The evaluation of nodes can be clinical or pathological. Clinical evaluation is based on the results of tests done before surgery. Pathological evaluation is based on what is found during surgery plus other testing results.

Clinical N

NX: The regional lymph nodes cannot be evaluated.

N0 (N plus zero): There is no evidence of cancer in the regional lymph nodes.

N1: The cancer has spread to a single lymph node on the same side as the primary tumor, and the cancer found in the node is 3 cm or smaller. There is no ENE.

N2a: Cancer has spread to a single lymph node on the same side as the primary tumor and is larger than 3 cm but not larger than 6 cm. There is no ENE.

N2b: Cancer has spread to more than one lymph node on the same side as the primary tumor, and none measures larger than 6 cm. There is no ENE.

N2c: Cancer has spread to more than one lymph node on either side of the body, and none measures larger than 6 cm. There is no ENE.

N3a: The cancer is found in a lymph node larger than 6 cm. There is no ENE.

N3b: There is ENE in any lymph node.

Pathological N

NX: The regional lymph nodes cannot be evaluated.

N0 (N plus zero): There is no evidence of cancer in the regional lymph nodes.

N1: The cancer has spread to a single lymph node on the same side as the primary tumor, and the cancer found in the node is 3 cm or smaller. There is no ENE.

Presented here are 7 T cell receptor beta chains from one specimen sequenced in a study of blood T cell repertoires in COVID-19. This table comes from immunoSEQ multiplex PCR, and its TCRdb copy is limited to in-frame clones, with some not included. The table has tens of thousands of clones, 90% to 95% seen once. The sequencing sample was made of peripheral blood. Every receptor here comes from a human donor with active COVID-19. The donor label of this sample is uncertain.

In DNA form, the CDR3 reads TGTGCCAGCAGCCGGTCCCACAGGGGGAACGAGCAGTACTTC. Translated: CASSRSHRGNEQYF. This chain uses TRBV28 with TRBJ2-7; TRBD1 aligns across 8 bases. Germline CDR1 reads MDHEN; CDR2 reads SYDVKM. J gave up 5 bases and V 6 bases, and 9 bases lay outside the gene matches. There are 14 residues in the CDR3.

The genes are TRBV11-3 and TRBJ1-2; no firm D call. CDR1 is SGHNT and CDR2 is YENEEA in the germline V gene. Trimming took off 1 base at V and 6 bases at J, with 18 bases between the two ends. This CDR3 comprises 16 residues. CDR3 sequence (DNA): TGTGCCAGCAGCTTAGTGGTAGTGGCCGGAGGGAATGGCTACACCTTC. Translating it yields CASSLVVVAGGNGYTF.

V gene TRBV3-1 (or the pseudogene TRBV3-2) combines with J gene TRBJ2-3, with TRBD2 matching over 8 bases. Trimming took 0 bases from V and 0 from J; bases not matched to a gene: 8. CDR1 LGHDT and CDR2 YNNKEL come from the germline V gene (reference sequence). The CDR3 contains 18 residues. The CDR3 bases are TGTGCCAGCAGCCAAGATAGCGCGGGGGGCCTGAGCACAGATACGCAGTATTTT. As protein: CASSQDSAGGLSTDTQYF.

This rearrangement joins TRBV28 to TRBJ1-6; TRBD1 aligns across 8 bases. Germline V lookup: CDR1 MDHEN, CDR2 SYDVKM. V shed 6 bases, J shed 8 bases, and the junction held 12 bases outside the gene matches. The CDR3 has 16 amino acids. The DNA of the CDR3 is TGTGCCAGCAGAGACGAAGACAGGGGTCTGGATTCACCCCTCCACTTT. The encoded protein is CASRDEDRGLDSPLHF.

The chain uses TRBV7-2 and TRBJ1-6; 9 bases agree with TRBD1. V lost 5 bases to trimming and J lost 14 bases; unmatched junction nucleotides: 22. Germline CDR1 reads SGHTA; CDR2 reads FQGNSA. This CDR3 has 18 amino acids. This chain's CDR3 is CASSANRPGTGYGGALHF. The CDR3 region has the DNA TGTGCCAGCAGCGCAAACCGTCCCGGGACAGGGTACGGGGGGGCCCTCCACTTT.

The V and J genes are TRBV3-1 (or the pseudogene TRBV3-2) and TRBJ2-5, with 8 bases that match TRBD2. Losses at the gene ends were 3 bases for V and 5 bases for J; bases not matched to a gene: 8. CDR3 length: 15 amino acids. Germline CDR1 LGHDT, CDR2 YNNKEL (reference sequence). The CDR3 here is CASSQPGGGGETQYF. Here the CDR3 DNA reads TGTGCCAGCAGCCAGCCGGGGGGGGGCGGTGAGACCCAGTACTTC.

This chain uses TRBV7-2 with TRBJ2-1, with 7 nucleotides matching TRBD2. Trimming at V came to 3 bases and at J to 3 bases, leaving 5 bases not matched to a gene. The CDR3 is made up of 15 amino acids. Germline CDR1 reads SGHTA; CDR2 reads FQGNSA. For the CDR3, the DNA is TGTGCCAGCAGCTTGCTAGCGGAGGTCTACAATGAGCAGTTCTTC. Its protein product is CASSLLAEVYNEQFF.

N2a: Cancer has spread to one lymph node and is 3 cm or smaller, but there is ENE. Or cancer has spread to a single lymph node on the same side as the primary tumor and is larger than 3 cm but not larger than 6 cm, and there is no ENE.

N2b: Cancer has spread to more than one lymph node on the same side as the primary tumor, and none measures larger than 6 cm. There is no ENE.

N2c: Cancer has spread to more than one lymph node on either side of the body, and none measures larger than 6 cm. There is no ENE.

N3a: The cancer is found in a lymph node and is larger than 6 cm. There is no ENE.

N3b: There is ENE in a single lymph node on the same side as the primary tumor, and it is larger than 3 cm. Or, cancer has spread to many lymph nodes, and at least 1 has ENE. Or, there is ENE in a single lymph node on the opposite side of the primary tumor that is 3 cm or smaller.

Metastasis (M)

The "M" in the TNM system describes whether the cancer has spread to other parts of the body, called metastasis.

M0: The cancer has not spread to other parts of the body.

M1: The cancer has spread to other parts of the body.

The Stages of Hypopharyngeal Cancer

The staging described below is only used for patients who have not had lymph nodes in the neck removed and checked for signs of cancer.

Stage 0 (Carcinoma in Situ)

In stage 0, abnormal cells are found in the lining of the hypopharynx. These abnormal cells may become cancerous and spread into nearby normal tissue. Stage 0 is also called carcinoma in situ.

Stage I

In stage I, cancer has formed in only one area of the hypopharynx and/or the tumor is 2 centimeters or smaller.

Stage II

In stage II, the tumor is:

  • found in more than one area of the hypopharynx or in a nearby area; or